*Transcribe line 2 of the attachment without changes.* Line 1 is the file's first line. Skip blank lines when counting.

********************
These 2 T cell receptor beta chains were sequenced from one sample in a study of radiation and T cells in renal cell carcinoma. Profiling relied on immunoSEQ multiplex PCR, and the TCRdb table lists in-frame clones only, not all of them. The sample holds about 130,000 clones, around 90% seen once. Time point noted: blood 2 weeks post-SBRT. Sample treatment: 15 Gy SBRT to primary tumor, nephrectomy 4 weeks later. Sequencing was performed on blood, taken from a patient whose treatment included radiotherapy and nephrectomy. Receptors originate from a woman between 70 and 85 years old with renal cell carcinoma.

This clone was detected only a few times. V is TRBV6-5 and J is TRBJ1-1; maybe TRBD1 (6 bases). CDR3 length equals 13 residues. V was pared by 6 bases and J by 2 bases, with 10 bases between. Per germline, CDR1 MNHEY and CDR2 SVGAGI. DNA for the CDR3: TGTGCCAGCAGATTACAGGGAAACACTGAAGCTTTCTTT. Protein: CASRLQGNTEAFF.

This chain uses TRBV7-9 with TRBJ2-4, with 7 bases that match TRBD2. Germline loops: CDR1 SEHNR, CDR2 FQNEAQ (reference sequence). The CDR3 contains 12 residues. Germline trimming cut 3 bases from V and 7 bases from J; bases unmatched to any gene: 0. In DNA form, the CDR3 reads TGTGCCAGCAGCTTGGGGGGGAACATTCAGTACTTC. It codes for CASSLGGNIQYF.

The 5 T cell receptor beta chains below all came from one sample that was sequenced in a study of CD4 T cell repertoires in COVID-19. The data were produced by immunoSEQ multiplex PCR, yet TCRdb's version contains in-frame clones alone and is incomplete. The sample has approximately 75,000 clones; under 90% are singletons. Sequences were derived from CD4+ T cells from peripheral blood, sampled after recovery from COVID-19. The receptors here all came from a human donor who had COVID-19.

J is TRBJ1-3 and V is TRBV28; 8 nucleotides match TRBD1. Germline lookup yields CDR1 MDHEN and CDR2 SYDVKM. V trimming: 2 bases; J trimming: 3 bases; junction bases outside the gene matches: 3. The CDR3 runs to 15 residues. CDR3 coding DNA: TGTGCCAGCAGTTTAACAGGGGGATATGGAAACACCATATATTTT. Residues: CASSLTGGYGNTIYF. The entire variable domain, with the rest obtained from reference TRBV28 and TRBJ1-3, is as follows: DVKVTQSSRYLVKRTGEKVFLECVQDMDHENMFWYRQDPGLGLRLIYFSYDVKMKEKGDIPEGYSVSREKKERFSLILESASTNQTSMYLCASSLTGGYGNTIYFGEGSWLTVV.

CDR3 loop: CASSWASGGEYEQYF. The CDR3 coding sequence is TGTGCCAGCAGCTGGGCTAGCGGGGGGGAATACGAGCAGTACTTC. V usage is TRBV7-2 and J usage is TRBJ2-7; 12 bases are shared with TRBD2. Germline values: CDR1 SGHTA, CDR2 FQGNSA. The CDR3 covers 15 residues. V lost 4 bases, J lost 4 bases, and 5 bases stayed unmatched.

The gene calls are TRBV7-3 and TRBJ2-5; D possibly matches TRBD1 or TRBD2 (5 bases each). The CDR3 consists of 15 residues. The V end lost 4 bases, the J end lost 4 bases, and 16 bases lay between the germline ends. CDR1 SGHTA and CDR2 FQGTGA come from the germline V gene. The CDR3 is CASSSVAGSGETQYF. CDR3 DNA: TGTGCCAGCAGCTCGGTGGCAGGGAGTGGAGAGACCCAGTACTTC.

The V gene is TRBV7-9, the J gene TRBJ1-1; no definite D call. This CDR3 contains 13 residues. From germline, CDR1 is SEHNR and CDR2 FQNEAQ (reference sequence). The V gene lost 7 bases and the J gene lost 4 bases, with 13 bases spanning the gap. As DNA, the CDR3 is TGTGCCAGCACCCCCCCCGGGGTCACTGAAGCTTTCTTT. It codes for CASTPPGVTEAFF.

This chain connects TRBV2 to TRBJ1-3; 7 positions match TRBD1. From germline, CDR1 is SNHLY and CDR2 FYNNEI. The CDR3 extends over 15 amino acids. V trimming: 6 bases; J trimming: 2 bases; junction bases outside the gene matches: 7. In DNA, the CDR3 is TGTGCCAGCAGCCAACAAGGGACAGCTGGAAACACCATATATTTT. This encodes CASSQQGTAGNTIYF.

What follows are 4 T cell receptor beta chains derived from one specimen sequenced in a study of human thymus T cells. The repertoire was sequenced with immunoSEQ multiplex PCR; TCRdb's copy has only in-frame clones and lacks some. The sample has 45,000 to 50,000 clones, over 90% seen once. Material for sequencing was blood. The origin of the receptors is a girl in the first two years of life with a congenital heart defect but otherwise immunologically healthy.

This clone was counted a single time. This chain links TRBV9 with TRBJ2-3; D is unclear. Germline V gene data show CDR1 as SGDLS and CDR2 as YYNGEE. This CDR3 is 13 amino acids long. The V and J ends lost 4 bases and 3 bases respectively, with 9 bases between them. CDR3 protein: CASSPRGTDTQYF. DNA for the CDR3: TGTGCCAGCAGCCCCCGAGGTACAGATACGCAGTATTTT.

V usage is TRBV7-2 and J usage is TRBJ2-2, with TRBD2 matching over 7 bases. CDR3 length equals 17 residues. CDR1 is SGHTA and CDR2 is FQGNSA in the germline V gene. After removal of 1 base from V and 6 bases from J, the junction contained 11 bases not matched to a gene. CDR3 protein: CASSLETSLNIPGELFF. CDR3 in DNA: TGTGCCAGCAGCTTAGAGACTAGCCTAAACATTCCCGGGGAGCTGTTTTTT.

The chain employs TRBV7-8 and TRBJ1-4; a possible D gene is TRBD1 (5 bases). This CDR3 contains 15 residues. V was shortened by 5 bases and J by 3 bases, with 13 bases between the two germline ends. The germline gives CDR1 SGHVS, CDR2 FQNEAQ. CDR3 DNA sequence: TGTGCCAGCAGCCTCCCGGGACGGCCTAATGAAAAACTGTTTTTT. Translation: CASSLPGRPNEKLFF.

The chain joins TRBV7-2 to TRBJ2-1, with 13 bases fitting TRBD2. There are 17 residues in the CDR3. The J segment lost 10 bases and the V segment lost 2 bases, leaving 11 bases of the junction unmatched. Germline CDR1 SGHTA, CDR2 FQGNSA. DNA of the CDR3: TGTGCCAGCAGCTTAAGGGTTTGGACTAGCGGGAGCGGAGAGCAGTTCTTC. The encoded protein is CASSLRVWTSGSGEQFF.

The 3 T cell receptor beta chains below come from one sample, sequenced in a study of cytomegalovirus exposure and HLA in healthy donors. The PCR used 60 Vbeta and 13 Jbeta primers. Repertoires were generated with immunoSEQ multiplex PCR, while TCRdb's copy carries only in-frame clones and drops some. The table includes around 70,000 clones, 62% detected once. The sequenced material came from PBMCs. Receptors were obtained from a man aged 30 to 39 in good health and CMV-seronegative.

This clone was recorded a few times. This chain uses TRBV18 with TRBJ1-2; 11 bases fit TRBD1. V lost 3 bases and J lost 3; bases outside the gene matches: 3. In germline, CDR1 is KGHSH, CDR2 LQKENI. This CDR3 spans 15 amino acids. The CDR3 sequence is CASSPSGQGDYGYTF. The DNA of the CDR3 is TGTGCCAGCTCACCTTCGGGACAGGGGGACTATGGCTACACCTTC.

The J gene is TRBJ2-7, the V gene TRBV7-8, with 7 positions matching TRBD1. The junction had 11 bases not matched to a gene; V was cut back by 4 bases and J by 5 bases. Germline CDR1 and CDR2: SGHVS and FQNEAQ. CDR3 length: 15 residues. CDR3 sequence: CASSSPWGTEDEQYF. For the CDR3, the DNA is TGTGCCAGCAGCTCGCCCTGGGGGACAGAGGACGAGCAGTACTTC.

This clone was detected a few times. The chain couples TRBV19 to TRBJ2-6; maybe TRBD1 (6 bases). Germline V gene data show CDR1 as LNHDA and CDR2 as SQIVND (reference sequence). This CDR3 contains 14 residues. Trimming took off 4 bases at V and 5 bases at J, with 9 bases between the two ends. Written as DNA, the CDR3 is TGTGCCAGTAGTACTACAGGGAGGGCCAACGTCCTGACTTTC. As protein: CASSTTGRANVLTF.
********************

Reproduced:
This clone was detected only a few times. V is TRBV6-5 and J is TRBJ1-1; maybe TRBD1 (6 bases). CDR3 length equals 13 residues. V was pared by 6 bases and J by 2 bases, with 10 bases between. Per germline, CDR1 MNHEY and CDR2 SVGAGI. DNA for the CDR3: TGTGCCAGCAGATTACAGGGAAACACTGAAGCTTTCTTT. Protein: CASRLQGNTEAFF.